around this time, the siblings start asking Arlene Galaxidas
about The Toronto Star Santa Claus Fund gift boxes.
Since the social worker met
Paul and Sally for the first time in 1998, when they were 7 and
9 years old, respectively, the brother and sister, who both have
autism, have been bombarding Galaxidas with requests for the
presents — and they still do even though they're now too old to
receive them. (The gift boxes are distributed to children up to
12 years old.)
"They always ask `is that funny
She says Paul and Sally have
been peppering her with queries about the boxes at almost all of
their weekly meetings. "They looked so forward to the (elves)
coming to their door to deliver the gifts," she says. "And they
always came to me in January and showed me what they got."
When Galaxidas first met the
siblings and their mother, Samantha, 41, who is also
developmentally delayed and functions at a Grade 5 level, it was
two days past the cut-off date for requesting the Santa Claus
But, sensing their immense
need, Galaxidas sprang to action, bringing the family to the
attention of her superiors and onto the Santa Claus Fund's
radar. "They said it was no problem," Galaxidas says of how
everyone jumped through hoops to accommodate the family, which
has always had tremendous trouble getting by.
Mother and children — their names
have been changed for privacy reasons — have struggled on every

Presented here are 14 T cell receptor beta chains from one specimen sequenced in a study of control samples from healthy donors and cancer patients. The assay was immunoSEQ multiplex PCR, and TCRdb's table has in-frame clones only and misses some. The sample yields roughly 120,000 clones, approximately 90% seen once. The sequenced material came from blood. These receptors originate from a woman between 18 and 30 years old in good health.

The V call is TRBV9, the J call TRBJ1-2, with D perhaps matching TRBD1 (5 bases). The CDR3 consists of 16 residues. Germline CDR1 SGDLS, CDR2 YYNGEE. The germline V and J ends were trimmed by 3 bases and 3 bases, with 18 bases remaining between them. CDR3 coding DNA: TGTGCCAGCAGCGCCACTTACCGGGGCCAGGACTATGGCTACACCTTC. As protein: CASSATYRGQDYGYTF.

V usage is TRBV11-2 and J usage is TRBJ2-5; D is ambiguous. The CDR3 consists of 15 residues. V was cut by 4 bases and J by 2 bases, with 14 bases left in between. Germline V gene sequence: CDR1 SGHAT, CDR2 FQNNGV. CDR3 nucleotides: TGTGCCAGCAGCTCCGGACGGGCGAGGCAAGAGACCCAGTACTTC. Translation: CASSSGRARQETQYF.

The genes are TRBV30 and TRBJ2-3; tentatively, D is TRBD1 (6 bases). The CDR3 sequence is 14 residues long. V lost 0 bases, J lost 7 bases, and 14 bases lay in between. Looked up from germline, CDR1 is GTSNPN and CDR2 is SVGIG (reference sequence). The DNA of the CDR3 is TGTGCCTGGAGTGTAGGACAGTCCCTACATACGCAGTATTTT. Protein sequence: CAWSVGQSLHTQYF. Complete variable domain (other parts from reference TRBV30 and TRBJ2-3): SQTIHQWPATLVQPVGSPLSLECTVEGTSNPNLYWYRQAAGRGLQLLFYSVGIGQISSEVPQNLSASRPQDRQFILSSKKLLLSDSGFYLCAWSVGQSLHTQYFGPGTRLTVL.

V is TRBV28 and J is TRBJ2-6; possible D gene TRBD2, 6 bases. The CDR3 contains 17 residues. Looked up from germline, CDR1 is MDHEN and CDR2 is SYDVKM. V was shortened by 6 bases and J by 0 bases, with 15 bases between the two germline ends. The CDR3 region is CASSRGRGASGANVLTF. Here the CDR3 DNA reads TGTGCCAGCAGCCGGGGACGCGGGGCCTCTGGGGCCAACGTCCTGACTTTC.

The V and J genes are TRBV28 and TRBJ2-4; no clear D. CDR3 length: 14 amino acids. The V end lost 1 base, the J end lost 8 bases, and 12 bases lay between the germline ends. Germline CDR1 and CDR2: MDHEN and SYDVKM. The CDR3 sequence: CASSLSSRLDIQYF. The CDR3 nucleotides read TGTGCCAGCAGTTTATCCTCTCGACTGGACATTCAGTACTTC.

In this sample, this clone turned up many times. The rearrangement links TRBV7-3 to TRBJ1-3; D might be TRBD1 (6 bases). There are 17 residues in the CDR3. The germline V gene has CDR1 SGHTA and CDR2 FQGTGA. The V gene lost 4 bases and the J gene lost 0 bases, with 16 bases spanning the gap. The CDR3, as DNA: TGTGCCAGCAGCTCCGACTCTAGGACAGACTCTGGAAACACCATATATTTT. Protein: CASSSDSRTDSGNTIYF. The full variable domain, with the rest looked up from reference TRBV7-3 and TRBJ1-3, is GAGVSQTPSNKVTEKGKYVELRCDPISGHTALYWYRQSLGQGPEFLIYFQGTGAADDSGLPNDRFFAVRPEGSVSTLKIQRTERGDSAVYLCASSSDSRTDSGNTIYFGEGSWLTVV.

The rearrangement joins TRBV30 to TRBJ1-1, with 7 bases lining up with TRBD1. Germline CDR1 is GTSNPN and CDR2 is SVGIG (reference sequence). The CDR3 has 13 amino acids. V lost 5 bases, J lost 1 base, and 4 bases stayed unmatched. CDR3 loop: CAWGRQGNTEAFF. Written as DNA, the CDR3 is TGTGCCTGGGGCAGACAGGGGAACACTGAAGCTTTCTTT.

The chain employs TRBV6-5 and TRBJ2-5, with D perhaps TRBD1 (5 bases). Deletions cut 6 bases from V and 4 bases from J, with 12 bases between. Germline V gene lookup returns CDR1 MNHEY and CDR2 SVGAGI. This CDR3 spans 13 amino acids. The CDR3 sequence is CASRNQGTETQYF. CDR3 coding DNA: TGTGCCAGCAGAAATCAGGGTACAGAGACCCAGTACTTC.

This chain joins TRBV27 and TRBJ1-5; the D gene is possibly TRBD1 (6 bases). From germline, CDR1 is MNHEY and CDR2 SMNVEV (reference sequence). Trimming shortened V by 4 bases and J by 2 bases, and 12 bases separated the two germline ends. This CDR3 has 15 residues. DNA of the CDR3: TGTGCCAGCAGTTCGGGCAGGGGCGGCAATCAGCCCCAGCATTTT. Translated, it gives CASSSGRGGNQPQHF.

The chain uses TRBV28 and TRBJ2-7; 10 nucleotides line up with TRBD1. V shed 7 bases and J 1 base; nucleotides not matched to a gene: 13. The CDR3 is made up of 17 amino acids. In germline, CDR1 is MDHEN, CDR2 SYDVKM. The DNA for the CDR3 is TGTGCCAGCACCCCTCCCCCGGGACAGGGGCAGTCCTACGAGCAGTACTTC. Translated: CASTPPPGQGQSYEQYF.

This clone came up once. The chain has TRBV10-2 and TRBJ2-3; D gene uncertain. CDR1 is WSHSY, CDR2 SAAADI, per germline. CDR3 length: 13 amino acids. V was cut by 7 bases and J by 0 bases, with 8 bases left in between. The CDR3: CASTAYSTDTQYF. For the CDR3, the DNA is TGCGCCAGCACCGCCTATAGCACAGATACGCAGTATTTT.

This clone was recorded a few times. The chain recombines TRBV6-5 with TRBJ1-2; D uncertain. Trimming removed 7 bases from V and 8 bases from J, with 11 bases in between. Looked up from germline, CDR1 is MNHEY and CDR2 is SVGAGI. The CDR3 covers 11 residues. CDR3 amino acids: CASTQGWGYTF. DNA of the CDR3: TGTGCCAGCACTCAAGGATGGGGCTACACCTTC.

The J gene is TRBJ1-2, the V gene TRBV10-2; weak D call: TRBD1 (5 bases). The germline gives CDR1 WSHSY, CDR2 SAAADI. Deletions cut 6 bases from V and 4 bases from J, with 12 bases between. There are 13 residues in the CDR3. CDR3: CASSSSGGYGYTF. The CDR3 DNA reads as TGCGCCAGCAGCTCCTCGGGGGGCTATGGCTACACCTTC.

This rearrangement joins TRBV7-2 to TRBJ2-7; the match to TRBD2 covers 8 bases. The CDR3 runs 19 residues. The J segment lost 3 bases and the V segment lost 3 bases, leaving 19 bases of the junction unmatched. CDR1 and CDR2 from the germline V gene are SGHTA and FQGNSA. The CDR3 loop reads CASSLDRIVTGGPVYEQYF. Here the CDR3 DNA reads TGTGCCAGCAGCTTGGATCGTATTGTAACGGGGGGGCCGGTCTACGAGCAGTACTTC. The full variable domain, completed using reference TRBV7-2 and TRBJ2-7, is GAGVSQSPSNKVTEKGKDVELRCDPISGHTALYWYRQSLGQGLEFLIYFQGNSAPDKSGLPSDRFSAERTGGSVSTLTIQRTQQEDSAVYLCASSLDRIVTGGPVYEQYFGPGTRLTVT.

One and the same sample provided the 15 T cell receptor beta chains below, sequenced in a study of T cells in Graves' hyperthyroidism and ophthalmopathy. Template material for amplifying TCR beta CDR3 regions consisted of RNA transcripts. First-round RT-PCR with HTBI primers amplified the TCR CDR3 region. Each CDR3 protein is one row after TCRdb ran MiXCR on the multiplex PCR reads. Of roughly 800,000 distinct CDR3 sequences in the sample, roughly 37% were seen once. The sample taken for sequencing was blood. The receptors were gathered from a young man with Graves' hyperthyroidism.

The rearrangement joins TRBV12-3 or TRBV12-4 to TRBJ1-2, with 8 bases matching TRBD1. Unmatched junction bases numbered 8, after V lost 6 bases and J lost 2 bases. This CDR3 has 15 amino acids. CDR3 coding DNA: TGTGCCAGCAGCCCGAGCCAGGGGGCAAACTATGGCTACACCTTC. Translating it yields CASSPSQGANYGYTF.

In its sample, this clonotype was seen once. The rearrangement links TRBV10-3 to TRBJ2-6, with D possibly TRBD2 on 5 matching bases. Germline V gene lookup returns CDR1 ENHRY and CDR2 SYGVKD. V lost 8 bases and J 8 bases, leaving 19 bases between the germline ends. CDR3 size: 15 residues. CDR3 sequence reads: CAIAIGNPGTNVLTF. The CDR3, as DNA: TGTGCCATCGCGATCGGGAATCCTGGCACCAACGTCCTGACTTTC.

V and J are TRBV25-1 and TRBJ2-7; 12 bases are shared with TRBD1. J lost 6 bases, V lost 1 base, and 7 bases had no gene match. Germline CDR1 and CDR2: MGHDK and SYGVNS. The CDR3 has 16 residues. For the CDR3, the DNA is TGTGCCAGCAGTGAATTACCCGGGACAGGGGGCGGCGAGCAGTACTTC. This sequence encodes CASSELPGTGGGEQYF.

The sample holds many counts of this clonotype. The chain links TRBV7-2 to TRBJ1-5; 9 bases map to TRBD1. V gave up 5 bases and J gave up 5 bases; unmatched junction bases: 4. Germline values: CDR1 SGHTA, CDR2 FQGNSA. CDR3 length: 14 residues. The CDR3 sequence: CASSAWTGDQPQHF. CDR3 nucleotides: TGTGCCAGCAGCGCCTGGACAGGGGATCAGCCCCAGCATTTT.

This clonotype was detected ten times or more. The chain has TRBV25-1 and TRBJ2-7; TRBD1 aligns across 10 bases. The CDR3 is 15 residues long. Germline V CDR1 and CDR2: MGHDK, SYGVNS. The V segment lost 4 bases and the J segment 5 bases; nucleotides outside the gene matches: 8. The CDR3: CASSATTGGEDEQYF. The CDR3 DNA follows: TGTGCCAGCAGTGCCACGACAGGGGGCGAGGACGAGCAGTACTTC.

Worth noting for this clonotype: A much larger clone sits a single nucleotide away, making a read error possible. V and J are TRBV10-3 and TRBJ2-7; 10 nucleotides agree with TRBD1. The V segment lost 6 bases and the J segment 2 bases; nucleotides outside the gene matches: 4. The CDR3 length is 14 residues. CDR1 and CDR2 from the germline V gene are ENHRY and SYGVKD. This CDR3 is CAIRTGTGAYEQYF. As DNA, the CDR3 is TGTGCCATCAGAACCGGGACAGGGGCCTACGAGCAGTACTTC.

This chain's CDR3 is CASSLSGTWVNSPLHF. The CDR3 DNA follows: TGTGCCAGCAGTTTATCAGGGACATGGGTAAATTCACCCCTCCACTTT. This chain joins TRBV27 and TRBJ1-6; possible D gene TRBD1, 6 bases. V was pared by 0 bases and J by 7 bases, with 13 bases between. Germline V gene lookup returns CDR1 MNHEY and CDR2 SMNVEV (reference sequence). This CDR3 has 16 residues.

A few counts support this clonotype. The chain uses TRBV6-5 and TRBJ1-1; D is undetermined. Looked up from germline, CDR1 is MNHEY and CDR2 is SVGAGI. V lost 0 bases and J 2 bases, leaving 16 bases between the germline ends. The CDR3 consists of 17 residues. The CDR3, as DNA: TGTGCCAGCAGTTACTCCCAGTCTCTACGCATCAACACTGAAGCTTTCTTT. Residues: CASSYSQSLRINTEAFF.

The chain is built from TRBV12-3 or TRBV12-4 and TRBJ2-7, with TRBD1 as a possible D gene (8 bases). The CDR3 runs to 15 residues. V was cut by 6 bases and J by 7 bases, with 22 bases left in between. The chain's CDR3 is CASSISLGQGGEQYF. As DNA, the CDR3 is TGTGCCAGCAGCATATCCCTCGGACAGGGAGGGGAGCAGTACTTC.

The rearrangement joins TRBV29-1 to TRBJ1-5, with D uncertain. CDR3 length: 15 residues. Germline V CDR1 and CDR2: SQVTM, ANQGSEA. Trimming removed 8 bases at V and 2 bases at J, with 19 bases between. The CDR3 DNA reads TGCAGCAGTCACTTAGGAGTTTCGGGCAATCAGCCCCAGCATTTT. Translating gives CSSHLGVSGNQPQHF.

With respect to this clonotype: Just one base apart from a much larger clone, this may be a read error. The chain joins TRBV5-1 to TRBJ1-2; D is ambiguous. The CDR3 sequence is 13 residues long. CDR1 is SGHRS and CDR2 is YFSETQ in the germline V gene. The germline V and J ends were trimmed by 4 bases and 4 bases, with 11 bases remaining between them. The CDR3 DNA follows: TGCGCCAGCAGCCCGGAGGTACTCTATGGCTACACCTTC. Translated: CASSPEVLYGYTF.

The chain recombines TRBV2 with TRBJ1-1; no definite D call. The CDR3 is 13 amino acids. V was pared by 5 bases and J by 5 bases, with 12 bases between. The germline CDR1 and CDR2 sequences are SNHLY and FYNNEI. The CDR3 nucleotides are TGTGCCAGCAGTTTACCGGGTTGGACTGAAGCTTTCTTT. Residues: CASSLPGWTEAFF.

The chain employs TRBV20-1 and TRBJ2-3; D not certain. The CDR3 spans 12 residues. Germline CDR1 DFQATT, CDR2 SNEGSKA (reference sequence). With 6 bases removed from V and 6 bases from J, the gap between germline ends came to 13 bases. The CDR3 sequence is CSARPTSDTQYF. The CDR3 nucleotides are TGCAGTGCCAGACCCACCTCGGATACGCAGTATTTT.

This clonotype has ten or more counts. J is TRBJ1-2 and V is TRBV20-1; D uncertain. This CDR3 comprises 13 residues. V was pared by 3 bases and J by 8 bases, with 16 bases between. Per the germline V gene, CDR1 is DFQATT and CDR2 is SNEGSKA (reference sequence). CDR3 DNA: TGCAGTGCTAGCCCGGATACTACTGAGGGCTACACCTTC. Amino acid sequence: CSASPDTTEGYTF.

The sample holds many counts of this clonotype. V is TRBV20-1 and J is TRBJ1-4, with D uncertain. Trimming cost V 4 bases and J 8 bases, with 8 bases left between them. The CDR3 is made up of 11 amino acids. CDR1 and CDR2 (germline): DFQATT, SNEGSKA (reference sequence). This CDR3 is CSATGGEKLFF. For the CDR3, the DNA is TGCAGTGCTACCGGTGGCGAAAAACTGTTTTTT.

possible level to secure the necessities of life and maintain
basic hygiene. That's why the presents inside the Santa Claus
Fund box — which include a hat, mitts, a warm top, socks, a
book, candy, a toy and a toothbrush kit — are a big help.
Galaxidas, who works for
Catholic Family Services, was put in touch with the family more
than eight years ago after the mother's husband was taken from
their home in handcuffs. He had beaten her.
Struggling to get past that
hardship, the family is now dealing with another tragic issue.
The mother was diagnosed with ovarian cancer recently and her
death is imminent. Functioning at the level of a child in
elementary school, she wouldn't visit a doctor for several years
when she started to develop back pain, until one day a couple
years ago when Galaxidas marched her to a physician's waiting
"She doesn't grasp that she's
dying," Galaxidas says of the woman who looks 20 years older
than her age and has diminished to waif-like proportions. "She
isn't aware of the full impact on her body. She thinks she's
Right now, Galaxidas is helping
secure the future of the siblings, but says when she sees them
this time of year she's always reminded of how the Santa Claus
Fund was able to touch their strained lives.
"It's very generous," Galaxidas
says of the gift boxes. "It's been around for many decades and
it's done a valuable service."
The Toronto Star Santa Claus Fund
is aiming to raise $1.4 million to deliver gift boxes to 45,000
underprivileged children in Toronto, Mississauga, Brampton, Ajax
If you have been touched by the
Santa Claus Fund or have a story to share please email